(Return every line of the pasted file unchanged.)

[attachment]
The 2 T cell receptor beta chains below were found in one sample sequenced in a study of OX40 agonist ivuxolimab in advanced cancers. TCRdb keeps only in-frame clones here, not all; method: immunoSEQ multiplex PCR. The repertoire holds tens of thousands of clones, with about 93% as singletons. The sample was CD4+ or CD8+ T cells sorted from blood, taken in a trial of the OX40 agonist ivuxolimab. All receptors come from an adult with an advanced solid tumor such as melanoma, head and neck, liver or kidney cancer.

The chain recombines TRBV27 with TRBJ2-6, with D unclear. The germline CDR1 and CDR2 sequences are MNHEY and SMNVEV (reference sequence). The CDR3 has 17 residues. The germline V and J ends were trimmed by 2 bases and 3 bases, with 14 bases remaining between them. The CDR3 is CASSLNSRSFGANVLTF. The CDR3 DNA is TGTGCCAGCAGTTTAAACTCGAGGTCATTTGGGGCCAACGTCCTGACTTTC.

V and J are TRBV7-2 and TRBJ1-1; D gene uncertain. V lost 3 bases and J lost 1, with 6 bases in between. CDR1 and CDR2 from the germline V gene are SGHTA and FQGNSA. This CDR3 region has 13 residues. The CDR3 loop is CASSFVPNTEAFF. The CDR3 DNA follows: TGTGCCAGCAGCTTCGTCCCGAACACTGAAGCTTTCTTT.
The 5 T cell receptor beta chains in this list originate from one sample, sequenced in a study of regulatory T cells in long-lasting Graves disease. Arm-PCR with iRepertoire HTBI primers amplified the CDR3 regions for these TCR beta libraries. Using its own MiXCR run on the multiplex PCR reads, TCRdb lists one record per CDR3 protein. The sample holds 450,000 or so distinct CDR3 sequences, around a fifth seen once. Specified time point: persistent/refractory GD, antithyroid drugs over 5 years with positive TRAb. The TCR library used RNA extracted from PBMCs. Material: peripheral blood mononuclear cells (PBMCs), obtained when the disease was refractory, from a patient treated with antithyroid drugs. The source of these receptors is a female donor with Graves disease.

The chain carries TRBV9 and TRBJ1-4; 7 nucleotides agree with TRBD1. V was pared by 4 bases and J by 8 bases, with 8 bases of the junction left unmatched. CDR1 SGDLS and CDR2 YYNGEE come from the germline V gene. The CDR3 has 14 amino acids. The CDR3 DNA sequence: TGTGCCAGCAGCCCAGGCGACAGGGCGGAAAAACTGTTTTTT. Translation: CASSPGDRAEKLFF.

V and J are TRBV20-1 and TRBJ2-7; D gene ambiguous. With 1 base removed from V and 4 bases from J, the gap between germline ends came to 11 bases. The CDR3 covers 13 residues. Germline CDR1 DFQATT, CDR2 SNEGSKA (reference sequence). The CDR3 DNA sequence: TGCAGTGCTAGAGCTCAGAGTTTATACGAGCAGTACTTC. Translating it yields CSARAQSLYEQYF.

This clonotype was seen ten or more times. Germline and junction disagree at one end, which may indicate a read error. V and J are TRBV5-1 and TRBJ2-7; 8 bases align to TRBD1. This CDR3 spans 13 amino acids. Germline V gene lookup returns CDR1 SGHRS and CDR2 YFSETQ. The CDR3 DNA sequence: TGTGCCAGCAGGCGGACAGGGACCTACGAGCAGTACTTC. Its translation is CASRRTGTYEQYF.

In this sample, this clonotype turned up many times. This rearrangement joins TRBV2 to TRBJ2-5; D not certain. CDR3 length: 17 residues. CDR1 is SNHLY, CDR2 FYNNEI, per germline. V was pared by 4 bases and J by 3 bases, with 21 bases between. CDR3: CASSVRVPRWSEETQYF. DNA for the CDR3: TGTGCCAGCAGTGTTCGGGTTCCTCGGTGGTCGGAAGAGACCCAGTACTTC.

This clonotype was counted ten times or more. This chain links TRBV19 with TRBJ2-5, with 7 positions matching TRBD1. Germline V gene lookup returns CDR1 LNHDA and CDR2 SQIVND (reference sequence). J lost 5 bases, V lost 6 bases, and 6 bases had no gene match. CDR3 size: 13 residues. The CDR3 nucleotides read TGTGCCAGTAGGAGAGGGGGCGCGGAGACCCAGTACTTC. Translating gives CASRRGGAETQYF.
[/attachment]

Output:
The 2 T cell receptor beta chains below were found in one sample sequenced in a study of OX40 agonist ivuxolimab in advanced cancers. TCRdb keeps only in-frame clones here, not all; method: immunoSEQ multiplex PCR. The repertoire holds tens of thousands of clones, with about 93% as singletons. The sample was CD4+ or CD8+ T cells sorted from blood, taken in a trial of the OX40 agonist ivuxolimab. All receptors come from an adult with an advanced solid tumor such as melanoma, head and neck, liver or kidney cancer.

The chain recombines TRBV27 with TRBJ2-6, with D unclear. The germline CDR1 and CDR2 sequences are MNHEY and SMNVEV (reference sequence). The CDR3 has 17 residues. The germline V and J ends were trimmed by 2 bases and 3 bases, with 14 bases remaining between them. The CDR3 is CASSLNSRSFGANVLTF. The CDR3 DNA is TGTGCCAGCAGTTTAAACTCGAGGTCATTTGGGGCCAACGTCCTGACTTTC.

V and J are TRBV7-2 and TRBJ1-1; D gene uncertain. V lost 3 bases and J lost 1, with 6 bases in between. CDR1 and CDR2 from the germline V gene are SGHTA and FQGNSA. This CDR3 region has 13 residues. The CDR3 loop is CASSFVPNTEAFF. The CDR3 DNA follows: TGTGCCAGCAGCTTCGTCCCGAACACTGAAGCTTTCTTT.
The 5 T cell receptor beta chains in this list originate from one sample, sequenced in a study of regulatory T cells in long-lasting Graves disease. Arm-PCR with iRepertoire HTBI primers amplified the CDR3 regions for these TCR beta libraries. Using its own MiXCR run on the multiplex PCR reads, TCRdb lists one record per CDR3 protein. The sample holds 450,000 or so distinct CDR3 sequences, around a fifth seen once. Specified time point: persistent/refractory GD, antithyroid drugs over 5 years with positive TRAb. The TCR library used RNA extracted from PBMCs. Material: peripheral blood mononuclear cells (PBMCs), obtained when the disease was refractory, from a patient treated with antithyroid drugs. The source of these receptors is a female donor with Graves disease.

The chain carries TRBV9 and TRBJ1-4; 7 nucleotides agree with TRBD1. V was pared by 4 bases and J by 8 bases, with 8 bases of the junction left unmatched. CDR1 SGDLS and CDR2 YYNGEE come from the germline V gene. The CDR3 has 14 amino acids. The CDR3 DNA sequence: TGTGCCAGCAGCCCAGGCGACAGGGCGGAAAAACTGTTTTTT. Translation: CASSPGDRAEKLFF.

V and J are TRBV20-1 and TRBJ2-7; D gene ambiguous. With 1 base removed from V and 4 bases from J, the gap between germline ends came to 11 bases. The CDR3 covers 13 residues. Germline CDR1 DFQATT, CDR2 SNEGSKA (reference sequence). The CDR3 DNA sequence: TGCAGTGCTAGAGCTCAGAGTTTATACGAGCAGTACTTC. Translating it yields CSARAQSLYEQYF.

This clonotype was seen ten or more times. Germline and junction disagree at one end, which may indicate a read error. V and J are TRBV5-1 and TRBJ2-7; 8 bases align to TRBD1. This CDR3 spans 13 amino acids. Germline V gene lookup returns CDR1 SGHRS and CDR2 YFSETQ. The CDR3 DNA sequence: TGTGCCAGCAGGCGGACAGGGACCTACGAGCAGTACTTC. Its translation is CASRRTGTYEQYF.

In this sample, this clonotype turned up many times. This rearrangement joins TRBV2 to TRBJ2-5; D not certain. CDR3 length: 17 residues. CDR1 is SNHLY, CDR2 FYNNEI, per germline. V was pared by 4 bases and J by 3 bases, with 21 bases between. CDR3: CASSVRVPRWSEETQYF. DNA for the CDR3: TGTGCCAGCAGTGTTCGGGTTCCTCGGTGGTCGGAAGAGACCCAGTACTTC.

This clonotype was counted ten times or more. This chain links TRBV19 with TRBJ2-5, with 7 positions matching TRBD1. Germline V gene lookup returns CDR1 LNHDA and CDR2 SQIVND (reference sequence). J lost 5 bases, V lost 6 bases, and 6 bases had no gene match. CDR3 size: 13 residues. The CDR3 nucleotides read TGTGCCAGTAGGAGAGGGGGCGCGGAGACCCAGTACTTC. Translating gives CASRRGGAETQYF.